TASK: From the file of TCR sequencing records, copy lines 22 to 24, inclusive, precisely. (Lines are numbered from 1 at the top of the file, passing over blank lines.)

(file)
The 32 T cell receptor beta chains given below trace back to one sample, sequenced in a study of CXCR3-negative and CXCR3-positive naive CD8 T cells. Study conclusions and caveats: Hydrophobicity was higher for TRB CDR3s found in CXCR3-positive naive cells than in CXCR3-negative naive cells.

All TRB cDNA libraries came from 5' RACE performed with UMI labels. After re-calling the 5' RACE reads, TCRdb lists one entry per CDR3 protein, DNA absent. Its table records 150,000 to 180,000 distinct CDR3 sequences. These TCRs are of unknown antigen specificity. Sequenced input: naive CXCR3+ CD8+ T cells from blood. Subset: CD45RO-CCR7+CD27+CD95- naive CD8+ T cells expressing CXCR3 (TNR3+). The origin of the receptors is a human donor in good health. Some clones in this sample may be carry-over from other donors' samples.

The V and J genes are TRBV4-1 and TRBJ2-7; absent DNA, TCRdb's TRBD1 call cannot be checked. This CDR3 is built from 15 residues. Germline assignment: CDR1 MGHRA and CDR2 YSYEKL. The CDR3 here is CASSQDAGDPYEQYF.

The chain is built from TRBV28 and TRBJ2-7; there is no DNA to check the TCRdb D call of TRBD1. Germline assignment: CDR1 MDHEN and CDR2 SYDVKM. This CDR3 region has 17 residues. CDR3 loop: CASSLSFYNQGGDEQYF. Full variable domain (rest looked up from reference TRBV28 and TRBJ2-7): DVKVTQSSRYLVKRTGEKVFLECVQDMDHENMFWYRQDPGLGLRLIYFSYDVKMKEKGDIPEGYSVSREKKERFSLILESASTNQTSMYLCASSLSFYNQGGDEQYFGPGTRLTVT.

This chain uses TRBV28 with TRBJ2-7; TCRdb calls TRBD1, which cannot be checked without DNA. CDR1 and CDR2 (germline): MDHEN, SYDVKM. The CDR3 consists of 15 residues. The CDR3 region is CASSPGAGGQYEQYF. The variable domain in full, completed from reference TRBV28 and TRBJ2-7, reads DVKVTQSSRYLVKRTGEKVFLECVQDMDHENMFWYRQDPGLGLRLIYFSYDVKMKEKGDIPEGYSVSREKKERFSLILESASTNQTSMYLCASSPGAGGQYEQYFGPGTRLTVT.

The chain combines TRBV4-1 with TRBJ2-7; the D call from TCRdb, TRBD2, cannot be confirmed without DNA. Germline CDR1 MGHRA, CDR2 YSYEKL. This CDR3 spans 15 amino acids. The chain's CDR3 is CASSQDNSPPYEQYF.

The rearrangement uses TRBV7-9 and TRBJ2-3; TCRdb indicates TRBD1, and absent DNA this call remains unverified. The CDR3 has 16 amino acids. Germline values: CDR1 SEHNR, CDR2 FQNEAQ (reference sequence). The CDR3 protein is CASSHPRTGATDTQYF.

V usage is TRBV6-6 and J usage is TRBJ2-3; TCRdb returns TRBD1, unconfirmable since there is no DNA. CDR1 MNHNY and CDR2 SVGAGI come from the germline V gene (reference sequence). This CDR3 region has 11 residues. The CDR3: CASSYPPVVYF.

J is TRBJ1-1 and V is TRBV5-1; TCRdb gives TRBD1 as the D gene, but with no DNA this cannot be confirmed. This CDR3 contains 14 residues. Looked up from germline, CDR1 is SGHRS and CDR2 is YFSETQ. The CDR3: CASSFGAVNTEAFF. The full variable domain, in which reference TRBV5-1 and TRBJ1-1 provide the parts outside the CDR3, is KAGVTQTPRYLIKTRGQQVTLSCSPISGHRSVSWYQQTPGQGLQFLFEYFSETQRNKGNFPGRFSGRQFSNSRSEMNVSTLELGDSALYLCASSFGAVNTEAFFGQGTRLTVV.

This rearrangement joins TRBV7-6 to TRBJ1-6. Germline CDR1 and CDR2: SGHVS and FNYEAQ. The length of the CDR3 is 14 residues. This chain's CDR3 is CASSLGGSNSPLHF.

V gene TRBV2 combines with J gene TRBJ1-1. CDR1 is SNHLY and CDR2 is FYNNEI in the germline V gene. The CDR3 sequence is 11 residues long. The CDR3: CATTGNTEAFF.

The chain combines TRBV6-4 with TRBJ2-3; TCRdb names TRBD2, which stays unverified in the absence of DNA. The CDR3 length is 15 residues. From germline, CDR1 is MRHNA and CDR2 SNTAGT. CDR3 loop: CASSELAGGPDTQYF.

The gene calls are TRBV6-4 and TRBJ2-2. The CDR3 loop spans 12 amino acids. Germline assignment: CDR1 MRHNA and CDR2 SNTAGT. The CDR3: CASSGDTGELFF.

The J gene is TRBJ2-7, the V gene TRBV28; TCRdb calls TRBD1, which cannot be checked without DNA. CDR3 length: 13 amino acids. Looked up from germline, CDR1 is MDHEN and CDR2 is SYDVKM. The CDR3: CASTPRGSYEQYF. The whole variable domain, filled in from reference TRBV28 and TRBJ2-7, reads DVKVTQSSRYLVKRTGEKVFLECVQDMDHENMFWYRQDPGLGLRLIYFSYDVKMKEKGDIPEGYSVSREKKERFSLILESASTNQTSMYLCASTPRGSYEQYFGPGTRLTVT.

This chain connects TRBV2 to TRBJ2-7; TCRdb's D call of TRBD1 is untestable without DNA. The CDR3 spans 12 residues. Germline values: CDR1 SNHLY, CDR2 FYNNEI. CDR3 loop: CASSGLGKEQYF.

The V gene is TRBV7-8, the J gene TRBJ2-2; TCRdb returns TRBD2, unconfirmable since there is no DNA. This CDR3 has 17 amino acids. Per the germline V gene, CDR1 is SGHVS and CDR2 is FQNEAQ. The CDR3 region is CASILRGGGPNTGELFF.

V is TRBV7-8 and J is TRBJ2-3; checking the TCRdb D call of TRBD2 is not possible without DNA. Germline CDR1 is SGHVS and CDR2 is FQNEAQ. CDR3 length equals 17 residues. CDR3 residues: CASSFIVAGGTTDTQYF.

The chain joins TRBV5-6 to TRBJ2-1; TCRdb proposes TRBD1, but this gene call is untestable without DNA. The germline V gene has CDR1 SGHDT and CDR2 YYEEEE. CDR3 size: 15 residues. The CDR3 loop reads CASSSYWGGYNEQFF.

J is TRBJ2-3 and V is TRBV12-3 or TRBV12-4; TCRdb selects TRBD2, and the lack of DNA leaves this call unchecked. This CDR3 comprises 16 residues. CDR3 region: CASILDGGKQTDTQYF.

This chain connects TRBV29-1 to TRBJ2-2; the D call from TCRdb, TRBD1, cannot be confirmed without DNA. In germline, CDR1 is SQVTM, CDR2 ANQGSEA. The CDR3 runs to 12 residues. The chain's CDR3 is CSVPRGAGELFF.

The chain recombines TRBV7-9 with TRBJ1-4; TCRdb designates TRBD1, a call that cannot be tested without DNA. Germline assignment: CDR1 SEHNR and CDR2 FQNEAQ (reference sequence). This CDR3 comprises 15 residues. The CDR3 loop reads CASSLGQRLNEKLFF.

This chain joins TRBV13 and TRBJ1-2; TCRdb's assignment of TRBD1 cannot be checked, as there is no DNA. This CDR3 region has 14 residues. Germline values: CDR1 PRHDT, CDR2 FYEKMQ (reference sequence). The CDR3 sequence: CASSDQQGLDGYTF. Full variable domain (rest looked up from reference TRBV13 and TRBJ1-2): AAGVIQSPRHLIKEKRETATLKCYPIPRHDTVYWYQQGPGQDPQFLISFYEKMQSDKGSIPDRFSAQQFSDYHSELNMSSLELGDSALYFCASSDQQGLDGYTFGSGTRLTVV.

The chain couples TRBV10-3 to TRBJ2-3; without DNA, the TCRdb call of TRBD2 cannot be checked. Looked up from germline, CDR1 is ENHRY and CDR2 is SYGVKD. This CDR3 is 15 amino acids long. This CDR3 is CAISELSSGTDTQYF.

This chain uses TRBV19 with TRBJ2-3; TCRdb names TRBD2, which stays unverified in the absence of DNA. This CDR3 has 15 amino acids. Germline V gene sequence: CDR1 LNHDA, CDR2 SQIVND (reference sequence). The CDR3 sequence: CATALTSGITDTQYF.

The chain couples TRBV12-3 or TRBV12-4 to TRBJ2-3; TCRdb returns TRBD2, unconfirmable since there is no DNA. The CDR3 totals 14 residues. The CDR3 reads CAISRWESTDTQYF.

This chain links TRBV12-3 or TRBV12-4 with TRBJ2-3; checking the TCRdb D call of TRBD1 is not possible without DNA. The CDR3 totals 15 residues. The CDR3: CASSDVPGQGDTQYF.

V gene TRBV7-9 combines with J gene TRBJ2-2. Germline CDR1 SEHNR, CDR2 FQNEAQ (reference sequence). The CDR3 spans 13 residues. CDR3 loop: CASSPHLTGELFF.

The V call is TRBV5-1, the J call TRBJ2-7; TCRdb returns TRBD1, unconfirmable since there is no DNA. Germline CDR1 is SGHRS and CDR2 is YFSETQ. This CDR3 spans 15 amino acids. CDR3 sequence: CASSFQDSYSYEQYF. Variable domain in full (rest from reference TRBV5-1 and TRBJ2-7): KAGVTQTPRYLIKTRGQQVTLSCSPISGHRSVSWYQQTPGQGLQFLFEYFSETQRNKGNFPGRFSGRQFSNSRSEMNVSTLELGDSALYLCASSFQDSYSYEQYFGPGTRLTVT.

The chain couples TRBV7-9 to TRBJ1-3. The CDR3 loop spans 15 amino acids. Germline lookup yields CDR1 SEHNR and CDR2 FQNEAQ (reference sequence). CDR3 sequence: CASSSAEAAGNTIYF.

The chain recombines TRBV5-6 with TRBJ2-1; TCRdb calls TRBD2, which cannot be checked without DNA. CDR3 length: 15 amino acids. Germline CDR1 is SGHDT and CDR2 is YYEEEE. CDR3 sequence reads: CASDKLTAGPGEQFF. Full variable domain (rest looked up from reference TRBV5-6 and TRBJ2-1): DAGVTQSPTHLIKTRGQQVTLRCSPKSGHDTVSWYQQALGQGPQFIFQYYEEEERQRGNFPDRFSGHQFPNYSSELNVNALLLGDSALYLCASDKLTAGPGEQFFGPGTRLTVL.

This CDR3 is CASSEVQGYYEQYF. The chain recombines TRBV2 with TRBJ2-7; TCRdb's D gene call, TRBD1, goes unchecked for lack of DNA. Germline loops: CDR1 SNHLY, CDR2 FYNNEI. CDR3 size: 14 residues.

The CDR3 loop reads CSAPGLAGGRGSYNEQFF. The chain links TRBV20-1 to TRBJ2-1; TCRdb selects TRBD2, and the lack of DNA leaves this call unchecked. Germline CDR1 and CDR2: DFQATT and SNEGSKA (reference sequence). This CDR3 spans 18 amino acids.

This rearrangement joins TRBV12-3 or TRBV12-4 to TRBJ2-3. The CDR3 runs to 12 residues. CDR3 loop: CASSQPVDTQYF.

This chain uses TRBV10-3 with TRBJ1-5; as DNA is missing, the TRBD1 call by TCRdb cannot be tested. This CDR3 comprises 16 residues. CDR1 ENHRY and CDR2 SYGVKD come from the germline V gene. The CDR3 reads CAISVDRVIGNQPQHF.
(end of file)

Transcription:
This chain joins TRBV13 and TRBJ1-2; TCRdb's assignment of TRBD1 cannot be checked, as there is no DNA. This CDR3 region has 14 residues. Germline values: CDR1 PRHDT, CDR2 FYEKMQ (reference sequence). The CDR3 sequence: CASSDQQGLDGYTF. Full variable domain (rest looked up from reference TRBV13 and TRBJ1-2): AAGVIQSPRHLIKEKRETATLKCYPIPRHDTVYWYQQGPGQDPQFLISFYEKMQSDKGSIPDRFSAQQFSDYHSELNMSSLELGDSALYFCASSDQQGLDGYTFGSGTRLTVV.

The chain couples TRBV10-3 to TRBJ2-3; without DNA, the TCRdb call of TRBD2 cannot be checked. Looked up from germline, CDR1 is ENHRY and CDR2 is SYGVKD. This CDR3 is 15 amino acids long. This CDR3 is CAISELSSGTDTQYF.

This chain uses TRBV19 with TRBJ2-3; TCRdb names TRBD2, which stays unverified in the absence of DNA. This CDR3 has 15 amino acids. Germline V gene sequence: CDR1 LNHDA, CDR2 SQIVND (reference sequence). The CDR3 sequence: CATALTSGITDTQYF.